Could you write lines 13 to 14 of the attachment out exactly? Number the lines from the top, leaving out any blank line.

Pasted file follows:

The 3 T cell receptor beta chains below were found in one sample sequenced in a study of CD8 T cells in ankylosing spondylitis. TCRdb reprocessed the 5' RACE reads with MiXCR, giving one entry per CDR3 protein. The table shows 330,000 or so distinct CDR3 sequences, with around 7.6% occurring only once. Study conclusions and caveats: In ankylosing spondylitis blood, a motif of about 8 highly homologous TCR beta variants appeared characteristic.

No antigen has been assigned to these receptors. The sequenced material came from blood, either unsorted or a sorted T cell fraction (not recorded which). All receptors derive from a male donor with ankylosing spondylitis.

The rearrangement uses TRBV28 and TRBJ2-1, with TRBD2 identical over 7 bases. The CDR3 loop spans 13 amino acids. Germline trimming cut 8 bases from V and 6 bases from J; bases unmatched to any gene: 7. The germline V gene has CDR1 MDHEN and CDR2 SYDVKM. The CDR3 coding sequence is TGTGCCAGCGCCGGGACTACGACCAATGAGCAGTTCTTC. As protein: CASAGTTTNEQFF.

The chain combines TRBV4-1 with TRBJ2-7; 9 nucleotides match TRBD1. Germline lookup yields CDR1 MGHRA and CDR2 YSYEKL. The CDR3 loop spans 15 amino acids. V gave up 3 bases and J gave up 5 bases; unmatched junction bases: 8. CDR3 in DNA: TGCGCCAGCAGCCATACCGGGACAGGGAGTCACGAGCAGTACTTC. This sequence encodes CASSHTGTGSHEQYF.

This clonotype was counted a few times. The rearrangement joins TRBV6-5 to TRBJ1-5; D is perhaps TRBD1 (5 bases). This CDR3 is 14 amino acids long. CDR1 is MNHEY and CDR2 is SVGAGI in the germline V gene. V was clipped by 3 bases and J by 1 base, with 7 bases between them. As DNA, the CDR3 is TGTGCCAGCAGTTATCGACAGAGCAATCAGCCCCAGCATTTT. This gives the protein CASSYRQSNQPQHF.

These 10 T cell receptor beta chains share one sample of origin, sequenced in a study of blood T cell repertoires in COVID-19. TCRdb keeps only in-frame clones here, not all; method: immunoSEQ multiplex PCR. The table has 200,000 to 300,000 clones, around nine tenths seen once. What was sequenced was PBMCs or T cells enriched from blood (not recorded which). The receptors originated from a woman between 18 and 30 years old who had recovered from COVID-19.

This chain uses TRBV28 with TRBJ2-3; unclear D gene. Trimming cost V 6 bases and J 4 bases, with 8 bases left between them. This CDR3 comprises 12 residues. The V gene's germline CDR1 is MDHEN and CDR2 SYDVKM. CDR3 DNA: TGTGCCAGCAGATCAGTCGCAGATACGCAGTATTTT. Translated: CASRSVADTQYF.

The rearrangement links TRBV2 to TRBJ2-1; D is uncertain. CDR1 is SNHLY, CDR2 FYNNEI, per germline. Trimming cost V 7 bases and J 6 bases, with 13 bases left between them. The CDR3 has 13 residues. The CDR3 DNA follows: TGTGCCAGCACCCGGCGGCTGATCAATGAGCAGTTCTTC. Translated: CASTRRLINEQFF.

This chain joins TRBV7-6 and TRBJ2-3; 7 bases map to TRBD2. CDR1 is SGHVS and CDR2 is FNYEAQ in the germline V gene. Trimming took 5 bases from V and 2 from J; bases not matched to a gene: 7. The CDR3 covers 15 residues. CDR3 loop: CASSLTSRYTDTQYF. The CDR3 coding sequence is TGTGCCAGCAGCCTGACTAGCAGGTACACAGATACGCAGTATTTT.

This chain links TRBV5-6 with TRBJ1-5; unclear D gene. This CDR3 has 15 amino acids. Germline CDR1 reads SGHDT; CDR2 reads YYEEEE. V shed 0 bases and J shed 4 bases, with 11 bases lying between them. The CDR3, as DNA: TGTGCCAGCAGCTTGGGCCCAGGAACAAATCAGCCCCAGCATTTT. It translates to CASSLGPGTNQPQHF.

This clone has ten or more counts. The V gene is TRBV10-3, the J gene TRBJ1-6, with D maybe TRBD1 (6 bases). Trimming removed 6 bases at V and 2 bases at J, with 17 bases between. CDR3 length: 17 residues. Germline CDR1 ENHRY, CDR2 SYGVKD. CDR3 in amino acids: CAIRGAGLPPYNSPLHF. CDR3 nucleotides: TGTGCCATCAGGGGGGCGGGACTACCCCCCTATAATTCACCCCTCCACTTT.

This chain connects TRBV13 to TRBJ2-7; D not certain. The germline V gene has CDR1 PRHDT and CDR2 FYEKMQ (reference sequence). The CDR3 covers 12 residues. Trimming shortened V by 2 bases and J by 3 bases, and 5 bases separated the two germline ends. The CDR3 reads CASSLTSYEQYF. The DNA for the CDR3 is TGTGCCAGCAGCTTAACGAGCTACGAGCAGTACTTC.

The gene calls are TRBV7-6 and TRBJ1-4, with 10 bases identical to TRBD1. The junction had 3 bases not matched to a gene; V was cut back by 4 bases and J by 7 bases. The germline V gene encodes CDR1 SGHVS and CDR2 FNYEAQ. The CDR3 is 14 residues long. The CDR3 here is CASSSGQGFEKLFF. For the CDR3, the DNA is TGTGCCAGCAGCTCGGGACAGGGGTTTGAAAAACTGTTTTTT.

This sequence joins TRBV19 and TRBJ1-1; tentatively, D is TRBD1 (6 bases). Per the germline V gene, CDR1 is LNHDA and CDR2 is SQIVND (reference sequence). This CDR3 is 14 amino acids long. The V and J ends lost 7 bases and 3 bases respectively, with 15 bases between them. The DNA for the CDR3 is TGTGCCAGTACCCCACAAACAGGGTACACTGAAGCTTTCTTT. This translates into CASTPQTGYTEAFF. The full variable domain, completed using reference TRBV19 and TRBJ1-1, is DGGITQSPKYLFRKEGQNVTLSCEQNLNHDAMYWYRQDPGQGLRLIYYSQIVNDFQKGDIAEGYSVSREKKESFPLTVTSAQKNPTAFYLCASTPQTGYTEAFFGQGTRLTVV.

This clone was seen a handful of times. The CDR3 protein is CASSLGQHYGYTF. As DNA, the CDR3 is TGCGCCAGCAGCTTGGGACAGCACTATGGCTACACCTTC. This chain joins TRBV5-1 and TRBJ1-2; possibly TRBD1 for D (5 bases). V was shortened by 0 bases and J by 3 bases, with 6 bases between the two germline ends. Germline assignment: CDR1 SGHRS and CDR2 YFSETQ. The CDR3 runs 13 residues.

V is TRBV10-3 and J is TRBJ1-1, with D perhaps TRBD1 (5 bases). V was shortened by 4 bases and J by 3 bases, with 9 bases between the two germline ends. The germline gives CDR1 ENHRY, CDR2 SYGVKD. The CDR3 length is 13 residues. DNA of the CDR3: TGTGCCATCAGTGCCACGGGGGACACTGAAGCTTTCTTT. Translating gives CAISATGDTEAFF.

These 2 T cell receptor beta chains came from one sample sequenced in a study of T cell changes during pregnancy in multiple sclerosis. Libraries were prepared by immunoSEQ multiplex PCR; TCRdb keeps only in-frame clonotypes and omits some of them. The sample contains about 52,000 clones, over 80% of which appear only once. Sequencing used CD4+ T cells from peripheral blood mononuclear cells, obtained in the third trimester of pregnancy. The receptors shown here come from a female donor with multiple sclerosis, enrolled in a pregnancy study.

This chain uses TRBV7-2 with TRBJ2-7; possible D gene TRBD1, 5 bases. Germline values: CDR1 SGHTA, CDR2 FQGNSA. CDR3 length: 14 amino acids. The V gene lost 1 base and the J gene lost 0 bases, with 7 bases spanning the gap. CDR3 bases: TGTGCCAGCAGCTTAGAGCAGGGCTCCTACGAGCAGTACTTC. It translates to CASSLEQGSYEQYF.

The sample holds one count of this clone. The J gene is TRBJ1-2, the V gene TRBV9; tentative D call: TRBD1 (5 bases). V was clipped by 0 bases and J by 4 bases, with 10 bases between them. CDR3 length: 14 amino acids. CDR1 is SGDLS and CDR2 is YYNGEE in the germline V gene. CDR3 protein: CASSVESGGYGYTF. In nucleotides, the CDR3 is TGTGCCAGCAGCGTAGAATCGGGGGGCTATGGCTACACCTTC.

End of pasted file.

The gene calls are TRBV7-6 and TRBJ1-4, with 10 bases identical to TRBD1. The junction had 3 bases not matched to a gene; V was cut back by 4 bases and J by 7 bases. The germline V gene encodes CDR1 SGHVS and CDR2 FNYEAQ. The CDR3 is 14 residues long. The CDR3 here is CASSSGQGFEKLFF. For the CDR3, the DNA is TGTGCCAGCAGCTCGGGACAGGGGTTTGAAAAACTGTTTTTT.

This sequence joins TRBV19 and TRBJ1-1; tentatively, D is TRBD1 (6 bases). Per the germline V gene, CDR1 is LNHDA and CDR2 is SQIVND (reference sequence). This CDR3 is 14 amino acids long. The V and J ends lost 7 bases and 3 bases respectively, with 15 bases between them. The DNA for the CDR3 is TGTGCCAGTACCCCACAAACAGGGTACACTGAAGCTTTCTTT. This translates into CASTPQTGYTEAFF. The full variable domain, completed using reference TRBV19 and TRBJ1-1, is DGGITQSPKYLFRKEGQNVTLSCEQNLNHDAMYWYRQDPGQGLRLIYYSQIVNDFQKGDIAEGYSVSREKKESFPLTVTSAQKNPTAFYLCASTPQTGYTEAFFGQGTRLTVV.